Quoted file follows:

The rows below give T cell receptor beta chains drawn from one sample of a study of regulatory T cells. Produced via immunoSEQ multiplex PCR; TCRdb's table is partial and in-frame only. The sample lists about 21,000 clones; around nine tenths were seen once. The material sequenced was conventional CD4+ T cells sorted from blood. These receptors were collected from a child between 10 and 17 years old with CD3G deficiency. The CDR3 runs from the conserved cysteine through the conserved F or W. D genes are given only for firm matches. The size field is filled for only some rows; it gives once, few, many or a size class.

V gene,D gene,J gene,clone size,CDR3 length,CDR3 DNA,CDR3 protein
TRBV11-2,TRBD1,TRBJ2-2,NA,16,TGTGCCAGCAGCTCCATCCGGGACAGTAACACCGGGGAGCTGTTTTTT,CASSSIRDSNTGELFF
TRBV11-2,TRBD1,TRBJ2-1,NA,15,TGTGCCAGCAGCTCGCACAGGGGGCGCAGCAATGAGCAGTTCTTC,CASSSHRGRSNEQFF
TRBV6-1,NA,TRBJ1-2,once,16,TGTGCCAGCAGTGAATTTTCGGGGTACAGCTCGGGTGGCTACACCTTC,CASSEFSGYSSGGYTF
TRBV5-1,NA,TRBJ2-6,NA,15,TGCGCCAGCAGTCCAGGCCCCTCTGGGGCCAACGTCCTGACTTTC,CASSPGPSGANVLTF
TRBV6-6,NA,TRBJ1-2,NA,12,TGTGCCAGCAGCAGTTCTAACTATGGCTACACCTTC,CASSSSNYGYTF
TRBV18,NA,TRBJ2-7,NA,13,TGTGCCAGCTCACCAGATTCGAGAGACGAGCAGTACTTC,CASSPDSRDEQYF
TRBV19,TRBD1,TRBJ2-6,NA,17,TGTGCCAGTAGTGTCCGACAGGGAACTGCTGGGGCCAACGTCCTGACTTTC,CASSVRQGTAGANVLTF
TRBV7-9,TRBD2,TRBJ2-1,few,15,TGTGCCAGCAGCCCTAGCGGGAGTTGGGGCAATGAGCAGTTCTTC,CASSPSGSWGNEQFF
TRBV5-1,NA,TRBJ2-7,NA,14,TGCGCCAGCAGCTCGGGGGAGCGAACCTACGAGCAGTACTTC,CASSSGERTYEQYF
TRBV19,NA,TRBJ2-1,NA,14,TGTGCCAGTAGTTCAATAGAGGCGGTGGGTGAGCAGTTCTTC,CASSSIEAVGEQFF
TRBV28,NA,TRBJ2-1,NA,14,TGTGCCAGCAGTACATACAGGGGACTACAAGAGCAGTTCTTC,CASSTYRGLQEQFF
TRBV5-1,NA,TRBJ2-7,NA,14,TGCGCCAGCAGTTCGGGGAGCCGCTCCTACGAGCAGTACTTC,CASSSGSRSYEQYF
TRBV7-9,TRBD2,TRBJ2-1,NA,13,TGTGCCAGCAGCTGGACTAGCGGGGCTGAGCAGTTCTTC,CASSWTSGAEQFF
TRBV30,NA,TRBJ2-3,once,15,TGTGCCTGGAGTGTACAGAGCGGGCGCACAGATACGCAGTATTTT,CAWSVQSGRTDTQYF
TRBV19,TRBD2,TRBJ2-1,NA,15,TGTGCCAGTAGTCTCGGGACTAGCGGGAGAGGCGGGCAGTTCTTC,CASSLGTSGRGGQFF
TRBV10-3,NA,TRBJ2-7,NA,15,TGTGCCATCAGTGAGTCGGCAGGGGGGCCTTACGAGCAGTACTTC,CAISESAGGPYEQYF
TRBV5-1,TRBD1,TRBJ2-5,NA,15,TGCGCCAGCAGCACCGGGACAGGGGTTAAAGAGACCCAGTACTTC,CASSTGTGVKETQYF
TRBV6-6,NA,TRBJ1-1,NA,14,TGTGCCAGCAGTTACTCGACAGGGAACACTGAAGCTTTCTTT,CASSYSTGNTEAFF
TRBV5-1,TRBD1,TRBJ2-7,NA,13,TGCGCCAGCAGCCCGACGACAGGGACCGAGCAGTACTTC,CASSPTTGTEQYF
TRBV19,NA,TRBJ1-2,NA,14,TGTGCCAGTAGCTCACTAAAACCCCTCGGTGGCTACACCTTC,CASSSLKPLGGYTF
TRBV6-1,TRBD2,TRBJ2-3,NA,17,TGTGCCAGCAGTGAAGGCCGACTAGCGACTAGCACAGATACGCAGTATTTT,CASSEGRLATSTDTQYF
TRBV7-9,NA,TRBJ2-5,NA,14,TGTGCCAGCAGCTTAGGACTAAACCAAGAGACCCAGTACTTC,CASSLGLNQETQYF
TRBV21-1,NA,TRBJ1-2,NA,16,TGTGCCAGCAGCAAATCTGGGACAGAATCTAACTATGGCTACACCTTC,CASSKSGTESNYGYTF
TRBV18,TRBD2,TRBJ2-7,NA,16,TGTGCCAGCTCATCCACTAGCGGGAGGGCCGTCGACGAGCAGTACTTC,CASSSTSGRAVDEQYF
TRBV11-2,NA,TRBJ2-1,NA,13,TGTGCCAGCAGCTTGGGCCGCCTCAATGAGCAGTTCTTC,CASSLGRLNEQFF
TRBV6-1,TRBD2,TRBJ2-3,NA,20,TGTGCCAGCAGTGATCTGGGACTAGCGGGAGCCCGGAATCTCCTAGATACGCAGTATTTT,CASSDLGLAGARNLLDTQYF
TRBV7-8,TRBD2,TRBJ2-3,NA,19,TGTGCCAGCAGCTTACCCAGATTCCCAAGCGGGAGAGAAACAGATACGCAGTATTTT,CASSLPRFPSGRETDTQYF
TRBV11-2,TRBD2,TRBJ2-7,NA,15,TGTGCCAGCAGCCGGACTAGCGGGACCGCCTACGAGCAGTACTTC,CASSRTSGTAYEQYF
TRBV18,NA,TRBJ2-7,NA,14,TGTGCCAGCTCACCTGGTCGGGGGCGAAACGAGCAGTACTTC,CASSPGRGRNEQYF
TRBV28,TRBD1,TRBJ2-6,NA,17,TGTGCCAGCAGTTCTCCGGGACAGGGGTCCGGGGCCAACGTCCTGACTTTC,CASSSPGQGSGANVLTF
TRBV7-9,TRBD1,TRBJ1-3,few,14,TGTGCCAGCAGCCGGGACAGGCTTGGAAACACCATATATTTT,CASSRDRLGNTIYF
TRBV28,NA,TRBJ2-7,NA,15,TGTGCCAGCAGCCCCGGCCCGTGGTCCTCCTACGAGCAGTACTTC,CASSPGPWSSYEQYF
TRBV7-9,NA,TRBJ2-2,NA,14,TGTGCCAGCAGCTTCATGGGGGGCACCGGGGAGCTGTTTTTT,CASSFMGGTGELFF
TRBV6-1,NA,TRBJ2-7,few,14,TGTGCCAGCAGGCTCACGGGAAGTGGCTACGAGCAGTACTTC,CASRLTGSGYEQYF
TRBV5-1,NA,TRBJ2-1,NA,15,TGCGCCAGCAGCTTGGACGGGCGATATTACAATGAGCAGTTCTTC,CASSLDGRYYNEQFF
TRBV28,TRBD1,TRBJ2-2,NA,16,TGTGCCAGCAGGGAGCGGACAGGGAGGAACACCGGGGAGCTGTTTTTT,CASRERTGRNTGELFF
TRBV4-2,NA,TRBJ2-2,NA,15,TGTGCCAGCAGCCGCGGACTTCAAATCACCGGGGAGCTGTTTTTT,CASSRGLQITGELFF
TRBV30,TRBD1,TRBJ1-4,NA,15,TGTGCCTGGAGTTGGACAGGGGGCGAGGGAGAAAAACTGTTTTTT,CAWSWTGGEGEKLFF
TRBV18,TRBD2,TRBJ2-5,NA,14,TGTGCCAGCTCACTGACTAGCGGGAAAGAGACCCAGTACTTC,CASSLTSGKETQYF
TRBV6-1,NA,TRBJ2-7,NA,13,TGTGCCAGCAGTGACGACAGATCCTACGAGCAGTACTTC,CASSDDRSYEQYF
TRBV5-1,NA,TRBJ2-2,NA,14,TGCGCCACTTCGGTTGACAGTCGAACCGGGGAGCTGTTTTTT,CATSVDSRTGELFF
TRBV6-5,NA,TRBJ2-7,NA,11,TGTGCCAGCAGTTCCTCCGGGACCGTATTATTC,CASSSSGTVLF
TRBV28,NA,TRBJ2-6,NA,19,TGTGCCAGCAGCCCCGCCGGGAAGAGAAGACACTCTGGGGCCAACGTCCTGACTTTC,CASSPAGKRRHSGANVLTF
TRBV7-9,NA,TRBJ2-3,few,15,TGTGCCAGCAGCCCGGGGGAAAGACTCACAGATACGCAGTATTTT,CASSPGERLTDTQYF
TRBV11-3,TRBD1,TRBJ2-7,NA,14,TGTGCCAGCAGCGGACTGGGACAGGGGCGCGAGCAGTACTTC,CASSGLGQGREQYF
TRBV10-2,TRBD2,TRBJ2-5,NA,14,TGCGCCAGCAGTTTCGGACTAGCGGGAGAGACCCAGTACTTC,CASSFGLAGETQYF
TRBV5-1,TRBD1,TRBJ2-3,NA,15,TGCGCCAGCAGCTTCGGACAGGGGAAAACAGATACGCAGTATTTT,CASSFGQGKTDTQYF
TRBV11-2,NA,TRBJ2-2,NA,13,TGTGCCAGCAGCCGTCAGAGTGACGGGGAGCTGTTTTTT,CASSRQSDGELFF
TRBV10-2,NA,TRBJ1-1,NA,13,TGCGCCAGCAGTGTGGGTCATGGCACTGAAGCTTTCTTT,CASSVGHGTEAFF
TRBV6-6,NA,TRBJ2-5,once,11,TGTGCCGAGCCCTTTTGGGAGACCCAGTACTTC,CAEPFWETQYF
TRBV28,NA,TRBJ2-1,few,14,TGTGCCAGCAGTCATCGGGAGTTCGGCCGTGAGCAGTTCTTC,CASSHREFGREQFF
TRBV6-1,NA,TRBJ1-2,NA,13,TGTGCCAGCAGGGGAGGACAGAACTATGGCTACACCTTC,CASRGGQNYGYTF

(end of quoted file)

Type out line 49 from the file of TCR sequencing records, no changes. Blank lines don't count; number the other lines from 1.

TRBV5-1,TRBD1,TRBJ2-3,NA,15,TGCGCCAGCAGCTTCGGACAGGGGAAAACAGATACGCAGTATTTT,CASSFGQGKTDTQYF